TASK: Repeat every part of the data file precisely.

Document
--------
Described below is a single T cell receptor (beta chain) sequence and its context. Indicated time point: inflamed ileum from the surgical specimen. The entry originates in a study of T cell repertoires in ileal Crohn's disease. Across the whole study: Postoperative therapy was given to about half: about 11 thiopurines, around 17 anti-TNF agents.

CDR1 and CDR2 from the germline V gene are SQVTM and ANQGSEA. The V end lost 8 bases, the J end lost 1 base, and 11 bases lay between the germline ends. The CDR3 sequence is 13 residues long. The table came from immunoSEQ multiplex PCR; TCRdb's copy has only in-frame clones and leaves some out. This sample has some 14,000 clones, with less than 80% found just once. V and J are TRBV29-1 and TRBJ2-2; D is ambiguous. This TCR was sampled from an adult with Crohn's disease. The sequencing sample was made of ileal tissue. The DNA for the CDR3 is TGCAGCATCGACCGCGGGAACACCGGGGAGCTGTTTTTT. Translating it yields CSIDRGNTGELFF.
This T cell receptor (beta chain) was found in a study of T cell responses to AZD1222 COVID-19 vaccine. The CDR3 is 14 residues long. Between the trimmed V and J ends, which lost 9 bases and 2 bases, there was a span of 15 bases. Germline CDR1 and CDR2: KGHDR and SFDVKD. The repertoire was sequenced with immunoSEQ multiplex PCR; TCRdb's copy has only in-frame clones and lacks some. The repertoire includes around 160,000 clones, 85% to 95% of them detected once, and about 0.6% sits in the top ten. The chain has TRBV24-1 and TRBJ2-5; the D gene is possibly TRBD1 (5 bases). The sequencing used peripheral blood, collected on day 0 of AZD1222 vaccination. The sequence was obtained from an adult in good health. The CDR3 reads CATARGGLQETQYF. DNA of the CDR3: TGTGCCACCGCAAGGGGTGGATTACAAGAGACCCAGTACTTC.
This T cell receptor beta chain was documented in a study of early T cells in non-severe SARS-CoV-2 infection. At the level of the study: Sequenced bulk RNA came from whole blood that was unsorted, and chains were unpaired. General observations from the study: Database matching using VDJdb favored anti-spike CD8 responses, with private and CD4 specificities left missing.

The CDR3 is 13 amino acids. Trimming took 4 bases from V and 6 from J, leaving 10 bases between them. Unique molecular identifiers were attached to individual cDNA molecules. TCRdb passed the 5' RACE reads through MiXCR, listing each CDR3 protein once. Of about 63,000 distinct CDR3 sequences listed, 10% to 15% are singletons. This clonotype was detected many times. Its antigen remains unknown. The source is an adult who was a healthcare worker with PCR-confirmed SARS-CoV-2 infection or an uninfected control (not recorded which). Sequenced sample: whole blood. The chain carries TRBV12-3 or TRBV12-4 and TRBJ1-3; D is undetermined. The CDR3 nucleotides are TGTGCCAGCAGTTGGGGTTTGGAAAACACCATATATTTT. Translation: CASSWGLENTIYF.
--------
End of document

Described below is a single T cell receptor (beta chain) sequence and its context. Indicated time point: inflamed ileum from the surgical specimen. The entry originates in a study of T cell repertoires in ileal Crohn's disease. Across the whole study: Postoperative therapy was given to about half: about 11 thiopurines, around 17 anti-TNF agents.

CDR1 and CDR2 from the germline V gene are SQVTM and ANQGSEA. The V end lost 8 bases, the J end lost 1 base, and 11 bases lay between the germline ends. The CDR3 sequence is 13 residues long. The table came from immunoSEQ multiplex PCR; TCRdb's copy has only in-frame clones and leaves some out. This sample has some 14,000 clones, with less than 80% found just once. V and J are TRBV29-1 and TRBJ2-2; D is ambiguous. This TCR was sampled from an adult with Crohn's disease. The sequencing sample was made of ileal tissue. The DNA for the CDR3 is TGCAGCATCGACCGCGGGAACACCGGGGAGCTGTTTTTT. Translating it yields CSIDRGNTGELFF.
This T cell receptor (beta chain) was found in a study of T cell responses to AZD1222 COVID-19 vaccine. The CDR3 is 14 residues long. Between the trimmed V and J ends, which lost 9 bases and 2 bases, there was a span of 15 bases. Germline CDR1 and CDR2: KGHDR and SFDVKD. The repertoire was sequenced with immunoSEQ multiplex PCR; TCRdb's copy has only in-frame clones and lacks some. The repertoire includes around 160,000 clones, 85% to 95% of them detected once, and about 0.6% sits in the top ten. The chain has TRBV24-1 and TRBJ2-5; the D gene is possibly TRBD1 (5 bases). The sequencing used peripheral blood, collected on day 0 of AZD1222 vaccination. The sequence was obtained from an adult in good health. The CDR3 reads CATARGGLQETQYF. DNA of the CDR3: TGTGCCACCGCAAGGGGTGGATTACAAGAGACCCAGTACTTC.
This T cell receptor beta chain was documented in a study of early T cells in non-severe SARS-CoV-2 infection. At the level of the study: Sequenced bulk RNA came from whole blood that was unsorted, and chains were unpaired. General observations from the study: Database matching using VDJdb favored anti-spike CD8 responses, with private and CD4 specificities left missing.

The CDR3 is 13 amino acids. Trimming took 4 bases from V and 6 from J, leaving 10 bases between them. Unique molecular identifiers were attached to individual cDNA molecules. TCRdb passed the 5' RACE reads through MiXCR, listing each CDR3 protein once. Of about 63,000 distinct CDR3 sequences listed, 10% to 15% are singletons. This clonotype was detected many times. Its antigen remains unknown. The source is an adult who was a healthcare worker with PCR-confirmed SARS-CoV-2 infection or an uninfected control (not recorded which). Sequenced sample: whole blood. The chain carries TRBV12-3 or TRBV12-4 and TRBJ1-3; D is undetermined. The CDR3 nucleotides are TGTGCCAGCAGTTGGGGTTTGGAAAACACCATATATTTT. Translation: CASSWGLENTIYF.